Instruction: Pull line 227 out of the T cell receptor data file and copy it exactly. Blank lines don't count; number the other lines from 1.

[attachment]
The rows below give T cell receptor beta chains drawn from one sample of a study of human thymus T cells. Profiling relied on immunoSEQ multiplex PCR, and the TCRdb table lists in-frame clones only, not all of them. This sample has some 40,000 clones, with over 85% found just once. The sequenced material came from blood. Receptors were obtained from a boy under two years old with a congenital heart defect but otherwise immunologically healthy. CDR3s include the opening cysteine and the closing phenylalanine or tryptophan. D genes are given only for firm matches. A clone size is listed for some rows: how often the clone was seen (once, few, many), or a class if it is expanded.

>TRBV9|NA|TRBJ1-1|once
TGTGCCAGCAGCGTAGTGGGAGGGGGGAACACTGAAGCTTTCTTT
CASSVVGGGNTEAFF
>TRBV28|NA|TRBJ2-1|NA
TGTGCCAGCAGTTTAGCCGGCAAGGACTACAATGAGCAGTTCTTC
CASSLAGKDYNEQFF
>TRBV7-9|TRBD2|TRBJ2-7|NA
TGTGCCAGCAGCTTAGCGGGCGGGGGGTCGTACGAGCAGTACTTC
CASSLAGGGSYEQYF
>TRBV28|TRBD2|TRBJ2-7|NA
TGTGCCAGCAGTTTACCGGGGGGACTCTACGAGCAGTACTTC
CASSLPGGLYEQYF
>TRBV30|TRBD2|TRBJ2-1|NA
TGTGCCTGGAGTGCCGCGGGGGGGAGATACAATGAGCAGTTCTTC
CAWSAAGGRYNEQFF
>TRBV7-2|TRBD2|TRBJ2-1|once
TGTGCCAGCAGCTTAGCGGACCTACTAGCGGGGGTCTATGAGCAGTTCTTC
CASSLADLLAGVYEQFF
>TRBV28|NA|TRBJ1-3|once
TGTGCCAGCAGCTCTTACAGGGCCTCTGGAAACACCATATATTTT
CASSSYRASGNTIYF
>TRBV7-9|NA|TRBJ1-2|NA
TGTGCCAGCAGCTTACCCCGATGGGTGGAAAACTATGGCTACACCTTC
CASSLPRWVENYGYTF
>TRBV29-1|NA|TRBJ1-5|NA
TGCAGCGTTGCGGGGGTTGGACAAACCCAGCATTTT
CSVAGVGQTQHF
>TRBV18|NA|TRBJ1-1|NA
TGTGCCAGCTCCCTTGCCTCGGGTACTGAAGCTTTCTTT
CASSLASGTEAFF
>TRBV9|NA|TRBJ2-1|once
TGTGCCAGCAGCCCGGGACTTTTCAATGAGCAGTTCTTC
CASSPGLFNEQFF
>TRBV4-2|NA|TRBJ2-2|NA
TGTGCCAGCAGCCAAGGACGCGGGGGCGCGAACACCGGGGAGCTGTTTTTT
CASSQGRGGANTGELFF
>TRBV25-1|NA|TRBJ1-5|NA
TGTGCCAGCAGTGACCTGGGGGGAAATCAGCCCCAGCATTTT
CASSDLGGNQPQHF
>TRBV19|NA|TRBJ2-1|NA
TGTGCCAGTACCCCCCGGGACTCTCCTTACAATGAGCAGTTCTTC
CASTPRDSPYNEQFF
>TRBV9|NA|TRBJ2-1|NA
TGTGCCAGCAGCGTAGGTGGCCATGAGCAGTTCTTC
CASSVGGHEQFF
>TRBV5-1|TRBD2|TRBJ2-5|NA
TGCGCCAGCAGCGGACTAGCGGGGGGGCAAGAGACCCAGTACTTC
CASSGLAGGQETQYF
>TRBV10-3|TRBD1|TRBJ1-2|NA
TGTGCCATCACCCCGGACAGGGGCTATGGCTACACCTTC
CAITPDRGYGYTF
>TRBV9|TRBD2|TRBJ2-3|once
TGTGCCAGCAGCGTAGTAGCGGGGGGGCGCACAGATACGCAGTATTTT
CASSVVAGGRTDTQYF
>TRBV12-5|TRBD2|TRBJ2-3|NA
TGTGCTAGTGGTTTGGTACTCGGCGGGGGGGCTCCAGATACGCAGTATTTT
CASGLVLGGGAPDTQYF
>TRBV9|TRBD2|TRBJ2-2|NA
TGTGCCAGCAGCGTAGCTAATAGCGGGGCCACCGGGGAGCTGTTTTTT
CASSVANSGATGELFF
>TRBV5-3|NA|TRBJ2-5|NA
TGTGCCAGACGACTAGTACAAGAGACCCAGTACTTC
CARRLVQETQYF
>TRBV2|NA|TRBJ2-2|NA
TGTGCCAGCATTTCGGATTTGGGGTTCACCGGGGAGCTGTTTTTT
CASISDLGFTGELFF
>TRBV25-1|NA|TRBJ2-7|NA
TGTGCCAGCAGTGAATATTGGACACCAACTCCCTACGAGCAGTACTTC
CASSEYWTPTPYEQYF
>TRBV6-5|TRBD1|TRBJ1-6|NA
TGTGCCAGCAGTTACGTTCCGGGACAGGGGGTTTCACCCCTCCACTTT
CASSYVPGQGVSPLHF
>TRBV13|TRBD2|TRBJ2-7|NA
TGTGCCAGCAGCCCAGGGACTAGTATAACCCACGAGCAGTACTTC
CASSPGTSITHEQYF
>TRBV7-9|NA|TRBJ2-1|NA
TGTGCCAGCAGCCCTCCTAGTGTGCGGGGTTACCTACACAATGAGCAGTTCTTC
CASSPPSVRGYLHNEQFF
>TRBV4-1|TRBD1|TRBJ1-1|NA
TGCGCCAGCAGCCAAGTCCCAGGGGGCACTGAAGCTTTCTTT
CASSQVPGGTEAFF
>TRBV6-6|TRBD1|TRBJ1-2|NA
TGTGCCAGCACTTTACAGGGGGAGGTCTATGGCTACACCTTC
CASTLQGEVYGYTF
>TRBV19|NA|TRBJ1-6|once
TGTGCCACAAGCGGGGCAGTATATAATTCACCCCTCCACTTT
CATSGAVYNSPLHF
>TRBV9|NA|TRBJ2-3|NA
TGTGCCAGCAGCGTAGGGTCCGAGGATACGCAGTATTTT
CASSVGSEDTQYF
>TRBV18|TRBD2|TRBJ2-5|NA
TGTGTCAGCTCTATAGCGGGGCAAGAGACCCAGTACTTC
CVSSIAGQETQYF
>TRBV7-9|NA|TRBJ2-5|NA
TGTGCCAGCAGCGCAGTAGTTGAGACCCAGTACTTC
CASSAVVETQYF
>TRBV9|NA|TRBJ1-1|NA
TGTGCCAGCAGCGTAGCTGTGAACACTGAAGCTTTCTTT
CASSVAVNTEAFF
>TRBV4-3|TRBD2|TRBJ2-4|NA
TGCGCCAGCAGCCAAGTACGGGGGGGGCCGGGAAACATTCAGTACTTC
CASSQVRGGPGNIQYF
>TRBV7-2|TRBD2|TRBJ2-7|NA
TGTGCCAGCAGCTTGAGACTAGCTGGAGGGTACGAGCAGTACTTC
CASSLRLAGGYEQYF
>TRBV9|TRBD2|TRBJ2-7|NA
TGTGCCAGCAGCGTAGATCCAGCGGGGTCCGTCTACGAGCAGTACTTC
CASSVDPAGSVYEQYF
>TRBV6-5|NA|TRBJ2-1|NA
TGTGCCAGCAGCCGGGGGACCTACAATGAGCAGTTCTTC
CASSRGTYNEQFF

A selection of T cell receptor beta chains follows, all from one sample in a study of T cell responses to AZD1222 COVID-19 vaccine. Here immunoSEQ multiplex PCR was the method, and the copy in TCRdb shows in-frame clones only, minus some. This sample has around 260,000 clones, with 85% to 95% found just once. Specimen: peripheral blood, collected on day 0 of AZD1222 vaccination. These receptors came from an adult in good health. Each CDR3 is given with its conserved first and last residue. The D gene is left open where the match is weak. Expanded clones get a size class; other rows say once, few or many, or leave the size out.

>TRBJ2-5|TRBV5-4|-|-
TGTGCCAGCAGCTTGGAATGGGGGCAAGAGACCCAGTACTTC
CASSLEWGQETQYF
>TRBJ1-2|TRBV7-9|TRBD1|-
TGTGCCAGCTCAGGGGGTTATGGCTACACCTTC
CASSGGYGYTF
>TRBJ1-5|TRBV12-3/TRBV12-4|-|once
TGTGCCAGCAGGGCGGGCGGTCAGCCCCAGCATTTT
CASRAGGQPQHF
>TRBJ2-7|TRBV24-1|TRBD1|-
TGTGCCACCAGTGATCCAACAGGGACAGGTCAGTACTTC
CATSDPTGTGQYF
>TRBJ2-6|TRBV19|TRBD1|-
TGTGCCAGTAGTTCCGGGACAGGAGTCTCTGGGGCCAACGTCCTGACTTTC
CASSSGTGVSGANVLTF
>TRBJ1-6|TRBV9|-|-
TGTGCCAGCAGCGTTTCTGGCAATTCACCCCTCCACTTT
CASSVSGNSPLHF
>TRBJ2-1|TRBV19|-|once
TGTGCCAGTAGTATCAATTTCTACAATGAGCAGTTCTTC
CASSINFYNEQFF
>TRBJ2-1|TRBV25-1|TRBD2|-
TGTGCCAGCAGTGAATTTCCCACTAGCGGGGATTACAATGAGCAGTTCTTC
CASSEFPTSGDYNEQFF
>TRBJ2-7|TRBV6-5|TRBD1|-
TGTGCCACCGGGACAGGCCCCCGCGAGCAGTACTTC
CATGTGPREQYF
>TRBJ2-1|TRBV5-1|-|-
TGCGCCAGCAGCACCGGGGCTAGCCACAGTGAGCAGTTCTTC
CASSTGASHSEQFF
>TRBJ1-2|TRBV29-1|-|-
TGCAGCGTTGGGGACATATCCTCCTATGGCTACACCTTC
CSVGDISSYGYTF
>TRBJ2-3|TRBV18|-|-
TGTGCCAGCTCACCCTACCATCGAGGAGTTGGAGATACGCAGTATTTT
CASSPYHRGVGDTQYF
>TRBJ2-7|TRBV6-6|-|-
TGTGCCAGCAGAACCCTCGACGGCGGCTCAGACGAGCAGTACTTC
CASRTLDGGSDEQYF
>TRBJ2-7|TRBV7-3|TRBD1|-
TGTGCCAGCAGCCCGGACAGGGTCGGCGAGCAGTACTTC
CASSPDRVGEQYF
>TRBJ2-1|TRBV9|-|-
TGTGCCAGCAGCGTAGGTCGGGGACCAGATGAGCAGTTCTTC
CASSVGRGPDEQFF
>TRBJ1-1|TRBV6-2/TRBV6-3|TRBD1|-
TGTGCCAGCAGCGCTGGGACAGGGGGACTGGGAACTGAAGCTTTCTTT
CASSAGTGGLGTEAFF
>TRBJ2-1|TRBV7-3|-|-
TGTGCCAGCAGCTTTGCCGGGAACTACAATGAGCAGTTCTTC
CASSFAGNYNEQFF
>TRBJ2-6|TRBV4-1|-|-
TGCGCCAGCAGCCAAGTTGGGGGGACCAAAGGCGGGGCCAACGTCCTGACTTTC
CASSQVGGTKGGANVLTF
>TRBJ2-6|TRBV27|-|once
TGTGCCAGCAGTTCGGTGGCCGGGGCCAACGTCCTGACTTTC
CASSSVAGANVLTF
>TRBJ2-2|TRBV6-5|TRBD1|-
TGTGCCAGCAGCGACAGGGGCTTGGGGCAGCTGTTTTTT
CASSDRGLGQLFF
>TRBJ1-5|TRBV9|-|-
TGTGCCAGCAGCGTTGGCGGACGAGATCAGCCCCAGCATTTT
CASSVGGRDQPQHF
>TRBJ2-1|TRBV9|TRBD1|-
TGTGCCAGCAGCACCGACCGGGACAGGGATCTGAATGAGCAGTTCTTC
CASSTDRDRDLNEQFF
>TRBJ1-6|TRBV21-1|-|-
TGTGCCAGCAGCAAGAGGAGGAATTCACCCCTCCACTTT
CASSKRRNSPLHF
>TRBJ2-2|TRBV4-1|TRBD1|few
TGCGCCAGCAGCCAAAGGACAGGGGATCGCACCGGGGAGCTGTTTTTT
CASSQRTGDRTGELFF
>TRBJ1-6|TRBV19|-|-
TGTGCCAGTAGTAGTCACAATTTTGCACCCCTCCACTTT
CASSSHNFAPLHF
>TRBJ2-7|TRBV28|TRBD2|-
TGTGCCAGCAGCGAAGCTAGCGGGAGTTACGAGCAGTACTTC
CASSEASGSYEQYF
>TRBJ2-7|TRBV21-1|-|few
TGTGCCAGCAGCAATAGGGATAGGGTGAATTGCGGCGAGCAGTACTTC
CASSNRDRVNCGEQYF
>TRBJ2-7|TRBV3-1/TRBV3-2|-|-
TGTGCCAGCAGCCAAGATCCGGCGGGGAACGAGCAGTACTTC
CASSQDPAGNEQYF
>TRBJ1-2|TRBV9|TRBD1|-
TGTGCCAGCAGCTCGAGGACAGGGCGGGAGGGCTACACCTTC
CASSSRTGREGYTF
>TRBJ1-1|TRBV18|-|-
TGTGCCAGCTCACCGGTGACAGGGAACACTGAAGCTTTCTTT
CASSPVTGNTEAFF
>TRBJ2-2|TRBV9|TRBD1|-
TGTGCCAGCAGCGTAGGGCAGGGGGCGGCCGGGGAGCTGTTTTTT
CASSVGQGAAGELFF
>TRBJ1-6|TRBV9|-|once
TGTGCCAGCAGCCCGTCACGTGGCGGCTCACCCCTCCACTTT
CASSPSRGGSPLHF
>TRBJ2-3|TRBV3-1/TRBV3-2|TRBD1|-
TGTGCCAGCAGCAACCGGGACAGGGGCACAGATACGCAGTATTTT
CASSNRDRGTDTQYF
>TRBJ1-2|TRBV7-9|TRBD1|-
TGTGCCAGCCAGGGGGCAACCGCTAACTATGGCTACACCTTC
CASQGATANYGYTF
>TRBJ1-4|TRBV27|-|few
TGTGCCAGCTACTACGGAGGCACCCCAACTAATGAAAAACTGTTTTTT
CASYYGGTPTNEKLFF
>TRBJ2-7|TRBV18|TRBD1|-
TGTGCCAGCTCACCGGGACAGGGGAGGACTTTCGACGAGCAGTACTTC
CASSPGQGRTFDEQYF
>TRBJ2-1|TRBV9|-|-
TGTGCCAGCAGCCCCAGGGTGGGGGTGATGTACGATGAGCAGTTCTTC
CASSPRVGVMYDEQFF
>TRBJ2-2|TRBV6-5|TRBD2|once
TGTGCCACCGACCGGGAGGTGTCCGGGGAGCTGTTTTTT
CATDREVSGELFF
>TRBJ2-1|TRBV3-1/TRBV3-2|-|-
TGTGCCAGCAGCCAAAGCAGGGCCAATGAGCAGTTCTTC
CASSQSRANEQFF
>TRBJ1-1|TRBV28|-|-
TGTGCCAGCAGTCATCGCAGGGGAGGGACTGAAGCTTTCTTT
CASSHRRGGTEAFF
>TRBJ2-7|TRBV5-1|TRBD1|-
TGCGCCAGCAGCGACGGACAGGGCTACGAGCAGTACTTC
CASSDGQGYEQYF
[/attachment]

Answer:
CATDREVSGELFF